Ranger: 18/15/10/8/14/13 (not a horrible stat array, honestly, though it requires you to go the heavy armor route and dwarves are probably better suited for it)
Note that high constitution in general has the large side-benefit of qualifying you for armor specialization and armor training in platemail (and training in scalemail), if your class lacks those, and a paladin may be glad to be able to pick up Plate Mastery for an additional point of AC. This also notably qualifies rangers for Hide Armor mastery, which is a pretty handy boost to AC which can make up for the lower dexterity.
As a final note, the Halberd is a pretty decent two-handed weapon if you have the Wisdom to use Polearm Gamble. A fighter who wants to cheap out on secondary stats while trying to maintain maximum relevant ability scores may choose to use a Halberd, and it is a pretty decent weapon, especially as you gain a relevant heavy thrown weapon "for free".
Weapons worth using, in order of power:
- Handaxe (Heavy thrown, nice bonus for having gone down this path)
Deadly Axe (Non-greataxes)
Polearm Gamble (Halberds only)
Dwarven Weapon Training (Dwarf Clerics only, and replaces taking Weapon Focus)
19 Strength, 19 Constitution
This is far uglier than Axe Mastery due to the more balanced ability scores; again, fighters can pull this off fairly trivially. Hammers have the advantage of having Hammer Rythm at Paragon tier. Unfortunately, I can't really find any way to swing mastery without signficiant sacrifices to other ability scores in the form of upping Constitution instead of an important stat.
If any of you have an idea of how to pull this mastery off with a class other than a fighter, I'd be interested in hearing it. The best I can come up with would be a Warlord/Warlock, with a heavy investment in Strength and Constitution, but it seems like you'd be tossing a number of abilities from the Warlock class out the window to achieve it - a painful sacrifice.
The Maul is the single highest damage weapon in the game, and a dedicated maul fighter does as much damage as a rogue. An oversized Maul fighter has the ability to outdamage even the best of rogues. And you gain the incidental bonus of getting to use thrown hammers.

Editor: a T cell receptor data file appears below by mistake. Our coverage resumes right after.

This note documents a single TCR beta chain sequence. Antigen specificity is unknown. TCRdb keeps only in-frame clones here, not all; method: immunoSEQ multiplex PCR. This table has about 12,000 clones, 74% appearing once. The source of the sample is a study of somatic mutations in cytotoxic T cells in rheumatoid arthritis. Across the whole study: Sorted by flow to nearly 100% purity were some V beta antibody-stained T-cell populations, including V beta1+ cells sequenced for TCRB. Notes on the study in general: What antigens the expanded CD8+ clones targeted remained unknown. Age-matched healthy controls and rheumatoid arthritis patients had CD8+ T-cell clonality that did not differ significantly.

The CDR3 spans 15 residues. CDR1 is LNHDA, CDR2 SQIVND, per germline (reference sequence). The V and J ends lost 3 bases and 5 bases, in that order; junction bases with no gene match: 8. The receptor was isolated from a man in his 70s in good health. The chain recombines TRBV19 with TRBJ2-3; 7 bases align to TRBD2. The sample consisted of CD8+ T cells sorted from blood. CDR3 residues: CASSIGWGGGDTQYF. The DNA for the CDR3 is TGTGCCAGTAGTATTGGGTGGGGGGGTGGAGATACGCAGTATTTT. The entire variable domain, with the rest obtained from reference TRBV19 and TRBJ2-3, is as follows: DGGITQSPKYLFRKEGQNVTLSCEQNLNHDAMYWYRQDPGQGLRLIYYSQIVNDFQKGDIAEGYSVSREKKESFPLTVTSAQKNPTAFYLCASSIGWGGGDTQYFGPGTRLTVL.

Weapons worth using, in order of power:
-Throwing Hammer (heavy thrown, incidental bonus to this path)
Dwarven Weapon Training (Dwarf Cleric only, if wishes to use Warhammers; strictly better than Weapon Focus in Mace)
Str 19, Dex 19
This is pretty trivial for any Ranger, but pretty much impossible for the Cleric, Paladin, and Warlord because dexterity does nothing for them. Sweeping Flail, their paragon-level feat, is pretty handy as it gives a situational but large and much sought-after to-hit bonus, though it is likely a worse choice than Heavy Blade Mastery overall due to the higher stat requirements and generally worse weapons.
Flails really don't have a lot going for them other than fighter powers unless you constantly fight mooks with shields, as they're outdamaged by the Maul at 2HW and Battleaxes and Warhammers at 1HW. While the Spiked Chain is the only reach weapon in the game with a +3 proficiency, its damage is too low, it does not currently have any additional feats, and there is no really good way to exploit reach at the moment, so is not worth using over a polearm. Generally, you're better off using Hammers if you want to inflict status ailments and Heavy Blades if you want a high dexterity weapon.
There is one advantage to using a heavy flail, though - a heavy flail user, while he lacks the HP of a dedicated maul fighter, has a significantly higher Reflex defense than his maul-wielding compatriot. Your DPR is worse and your weapon powers are generally somewhat weaker, but you don't have a terrible Reflex.
Weapons worth using, ranked by power:
Heavy Blade Mastery
21 Str, 17 Dex
This is pretty trivial for a Ranger to pull off, but is annoying for the Cleric, Paladin, and Warlord because dexterity does nothing at all for them. One of your best choices is to dual-wield scimitars; in that way, you qualify for both Heavy Blade Opportunity (which allows you to use an at-will ability (almost certainly Twin Strike) for opportunity attacks) and the very nice Scimitar Dance (deal dex mod damage on missed attacks); due to your high volume of attacks, this weapon is quite excellent for you, and you don't have to give up anything at all to use them extremely well. Even fighters who use shields are strongly tempted by the scimitar if they don't take weapon proficiency in the Bastard Sword, as being able to put all that dex to use would be nice. Those who don't use shields are going to go for the excellent Glaive (which works extremely well on a fighter, especially thanks to the very good Polearm Gamble power, though unfortunately they have to throw a bit into dexterity to get the weapon mastery feat necessary to put it to full use). Note that for the sword and boarder this also qualifies them for Shield Specialization, even better than Plate Specialization, and for the Glaive Wielder this qualifies them for either Chainmail or Scale Armor specialization.